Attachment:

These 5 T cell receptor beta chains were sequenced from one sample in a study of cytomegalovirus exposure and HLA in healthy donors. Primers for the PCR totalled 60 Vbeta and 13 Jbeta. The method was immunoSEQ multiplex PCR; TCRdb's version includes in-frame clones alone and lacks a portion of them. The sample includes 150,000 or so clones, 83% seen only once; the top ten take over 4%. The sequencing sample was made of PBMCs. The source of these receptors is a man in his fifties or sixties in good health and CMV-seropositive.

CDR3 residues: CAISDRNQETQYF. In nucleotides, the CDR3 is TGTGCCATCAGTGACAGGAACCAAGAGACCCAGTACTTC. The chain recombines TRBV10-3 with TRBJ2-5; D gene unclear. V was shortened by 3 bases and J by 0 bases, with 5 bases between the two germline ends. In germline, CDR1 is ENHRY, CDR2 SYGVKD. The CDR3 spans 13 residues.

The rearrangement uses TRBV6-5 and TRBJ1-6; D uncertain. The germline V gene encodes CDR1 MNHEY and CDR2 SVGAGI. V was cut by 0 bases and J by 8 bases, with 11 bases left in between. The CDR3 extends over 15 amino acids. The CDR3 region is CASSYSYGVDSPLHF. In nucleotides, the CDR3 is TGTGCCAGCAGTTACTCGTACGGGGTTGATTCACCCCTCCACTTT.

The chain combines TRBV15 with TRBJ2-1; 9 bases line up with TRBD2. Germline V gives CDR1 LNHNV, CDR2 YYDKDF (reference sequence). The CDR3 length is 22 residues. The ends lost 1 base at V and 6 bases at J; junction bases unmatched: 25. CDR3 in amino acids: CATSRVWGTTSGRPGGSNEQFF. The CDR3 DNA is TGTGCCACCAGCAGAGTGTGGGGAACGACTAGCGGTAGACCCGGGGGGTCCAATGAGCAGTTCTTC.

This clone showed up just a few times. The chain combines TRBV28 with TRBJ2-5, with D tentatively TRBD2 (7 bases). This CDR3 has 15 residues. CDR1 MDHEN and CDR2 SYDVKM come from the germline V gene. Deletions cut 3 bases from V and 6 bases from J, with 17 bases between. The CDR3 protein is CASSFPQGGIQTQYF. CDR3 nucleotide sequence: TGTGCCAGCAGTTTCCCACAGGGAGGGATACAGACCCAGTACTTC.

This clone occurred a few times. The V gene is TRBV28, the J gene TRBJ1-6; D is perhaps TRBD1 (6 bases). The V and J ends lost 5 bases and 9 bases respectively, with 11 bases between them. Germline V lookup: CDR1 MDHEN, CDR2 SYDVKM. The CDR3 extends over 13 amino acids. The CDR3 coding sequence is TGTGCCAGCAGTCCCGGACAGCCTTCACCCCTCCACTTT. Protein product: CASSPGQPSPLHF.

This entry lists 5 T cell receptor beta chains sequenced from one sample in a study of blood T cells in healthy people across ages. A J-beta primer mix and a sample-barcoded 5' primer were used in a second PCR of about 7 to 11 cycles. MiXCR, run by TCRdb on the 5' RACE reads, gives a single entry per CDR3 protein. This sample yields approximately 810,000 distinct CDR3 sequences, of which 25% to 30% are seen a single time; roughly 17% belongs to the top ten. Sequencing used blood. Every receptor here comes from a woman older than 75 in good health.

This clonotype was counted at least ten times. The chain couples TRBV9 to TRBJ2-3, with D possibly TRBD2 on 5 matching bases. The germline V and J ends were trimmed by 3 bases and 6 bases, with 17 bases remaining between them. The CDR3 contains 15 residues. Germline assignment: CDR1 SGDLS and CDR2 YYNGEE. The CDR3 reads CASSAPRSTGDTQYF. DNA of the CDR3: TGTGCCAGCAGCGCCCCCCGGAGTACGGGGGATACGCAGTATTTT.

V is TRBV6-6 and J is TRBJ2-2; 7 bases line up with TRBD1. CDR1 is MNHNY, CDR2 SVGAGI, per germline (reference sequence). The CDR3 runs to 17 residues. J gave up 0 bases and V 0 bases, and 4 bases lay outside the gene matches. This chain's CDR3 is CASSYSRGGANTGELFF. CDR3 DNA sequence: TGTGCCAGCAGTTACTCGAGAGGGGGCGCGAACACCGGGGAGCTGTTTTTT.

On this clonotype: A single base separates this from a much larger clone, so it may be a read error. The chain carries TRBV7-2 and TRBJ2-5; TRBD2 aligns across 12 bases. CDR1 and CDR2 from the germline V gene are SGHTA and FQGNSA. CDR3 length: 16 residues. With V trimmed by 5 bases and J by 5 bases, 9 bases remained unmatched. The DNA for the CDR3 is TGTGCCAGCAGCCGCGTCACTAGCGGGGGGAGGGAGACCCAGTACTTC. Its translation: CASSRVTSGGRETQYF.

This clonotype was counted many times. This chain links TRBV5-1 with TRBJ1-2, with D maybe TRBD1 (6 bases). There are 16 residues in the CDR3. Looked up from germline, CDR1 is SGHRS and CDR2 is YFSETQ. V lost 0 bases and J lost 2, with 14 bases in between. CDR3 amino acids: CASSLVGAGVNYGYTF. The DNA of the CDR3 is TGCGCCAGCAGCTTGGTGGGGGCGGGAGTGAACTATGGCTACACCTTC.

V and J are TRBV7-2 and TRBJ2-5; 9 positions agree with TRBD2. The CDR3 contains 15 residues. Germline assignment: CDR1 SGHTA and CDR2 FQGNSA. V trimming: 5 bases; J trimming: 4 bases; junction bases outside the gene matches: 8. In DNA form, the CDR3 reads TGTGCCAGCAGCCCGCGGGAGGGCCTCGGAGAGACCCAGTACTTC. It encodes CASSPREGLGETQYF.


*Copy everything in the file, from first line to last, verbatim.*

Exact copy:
These 5 T cell receptor beta chains were sequenced from one sample in a study of cytomegalovirus exposure and HLA in healthy donors. Primers for the PCR totalled 60 Vbeta and 13 Jbeta. The method was immunoSEQ multiplex PCR; TCRdb's version includes in-frame clones alone and lacks a portion of them. The sample includes 150,000 or so clones, 83% seen only once; the top ten take over 4%. The sequencing sample was made of PBMCs. The source of these receptors is a man in his fifties or sixties in good health and CMV-seropositive.

CDR3 residues: CAISDRNQETQYF. In nucleotides, the CDR3 is TGTGCCATCAGTGACAGGAACCAAGAGACCCAGTACTTC. The chain recombines TRBV10-3 with TRBJ2-5; D gene unclear. V was shortened by 3 bases and J by 0 bases, with 5 bases between the two germline ends. In germline, CDR1 is ENHRY, CDR2 SYGVKD. The CDR3 spans 13 residues.

The rearrangement uses TRBV6-5 and TRBJ1-6; D uncertain. The germline V gene encodes CDR1 MNHEY and CDR2 SVGAGI. V was cut by 0 bases and J by 8 bases, with 11 bases left in between. The CDR3 extends over 15 amino acids. The CDR3 region is CASSYSYGVDSPLHF. In nucleotides, the CDR3 is TGTGCCAGCAGTTACTCGTACGGGGTTGATTCACCCCTCCACTTT.

The chain combines TRBV15 with TRBJ2-1; 9 bases line up with TRBD2. Germline V gives CDR1 LNHNV, CDR2 YYDKDF (reference sequence). The CDR3 length is 22 residues. The ends lost 1 base at V and 6 bases at J; junction bases unmatched: 25. CDR3 in amino acids: CATSRVWGTTSGRPGGSNEQFF. The CDR3 DNA is TGTGCCACCAGCAGAGTGTGGGGAACGACTAGCGGTAGACCCGGGGGGTCCAATGAGCAGTTCTTC.

This clone showed up just a few times. The chain combines TRBV28 with TRBJ2-5, with D tentatively TRBD2 (7 bases). This CDR3 has 15 residues. CDR1 MDHEN and CDR2 SYDVKM come from the germline V gene. Deletions cut 3 bases from V and 6 bases from J, with 17 bases between. The CDR3 protein is CASSFPQGGIQTQYF. CDR3 nucleotide sequence: TGTGCCAGCAGTTTCCCACAGGGAGGGATACAGACCCAGTACTTC.

This clone occurred a few times. The V gene is TRBV28, the J gene TRBJ1-6; D is perhaps TRBD1 (6 bases). The V and J ends lost 5 bases and 9 bases respectively, with 11 bases between them. Germline V lookup: CDR1 MDHEN, CDR2 SYDVKM. The CDR3 extends over 13 amino acids. The CDR3 coding sequence is TGTGCCAGCAGTCCCGGACAGCCTTCACCCCTCCACTTT. Protein product: CASSPGQPSPLHF.

This entry lists 5 T cell receptor beta chains sequenced from one sample in a study of blood T cells in healthy people across ages. A J-beta primer mix and a sample-barcoded 5' primer were used in a second PCR of about 7 to 11 cycles. MiXCR, run by TCRdb on the 5' RACE reads, gives a single entry per CDR3 protein. This sample yields approximately 810,000 distinct CDR3 sequences, of which 25% to 30% are seen a single time; roughly 17% belongs to the top ten. Sequencing used blood. Every receptor here comes from a woman older than 75 in good health.

This clonotype was counted at least ten times. The chain couples TRBV9 to TRBJ2-3, with D possibly TRBD2 on 5 matching bases. The germline V and J ends were trimmed by 3 bases and 6 bases, with 17 bases remaining between them. The CDR3 contains 15 residues. Germline assignment: CDR1 SGDLS and CDR2 YYNGEE. The CDR3 reads CASSAPRSTGDTQYF. DNA of the CDR3: TGTGCCAGCAGCGCCCCCCGGAGTACGGGGGATACGCAGTATTTT.

V is TRBV6-6 and J is TRBJ2-2; 7 bases line up with TRBD1. CDR1 is MNHNY, CDR2 SVGAGI, per germline (reference sequence). The CDR3 runs to 17 residues. J gave up 0 bases and V 0 bases, and 4 bases lay outside the gene matches. This chain's CDR3 is CASSYSRGGANTGELFF. CDR3 DNA sequence: TGTGCCAGCAGTTACTCGAGAGGGGGCGCGAACACCGGGGAGCTGTTTTTT.

On this clonotype: A single base separates this from a much larger clone, so it may be a read error. The chain carries TRBV7-2 and TRBJ2-5; TRBD2 aligns across 12 bases. CDR1 and CDR2 from the germline V gene are SGHTA and FQGNSA. CDR3 length: 16 residues. With V trimmed by 5 bases and J by 5 bases, 9 bases remained unmatched. The DNA for the CDR3 is TGTGCCAGCAGCCGCGTCACTAGCGGGGGGAGGGAGACCCAGTACTTC. Its translation: CASSRVTSGGRETQYF.

This clonotype was counted many times. This chain links TRBV5-1 with TRBJ1-2, with D maybe TRBD1 (6 bases). There are 16 residues in the CDR3. Looked up from germline, CDR1 is SGHRS and CDR2 is YFSETQ. V lost 0 bases and J lost 2, with 14 bases in between. CDR3 amino acids: CASSLVGAGVNYGYTF. The DNA of the CDR3 is TGCGCCAGCAGCTTGGTGGGGGCGGGAGTGAACTATGGCTACACCTTC.

V and J are TRBV7-2 and TRBJ2-5; 9 positions agree with TRBD2. The CDR3 contains 15 residues. Germline assignment: CDR1 SGHTA and CDR2 FQGNSA. V trimming: 5 bases; J trimming: 4 bases; junction bases outside the gene matches: 8. In DNA form, the CDR3 reads TGTGCCAGCAGCCCGCGGGAGGGCCTCGGAGAGACCCAGTACTTC. It encodes CASSPREGLGETQYF.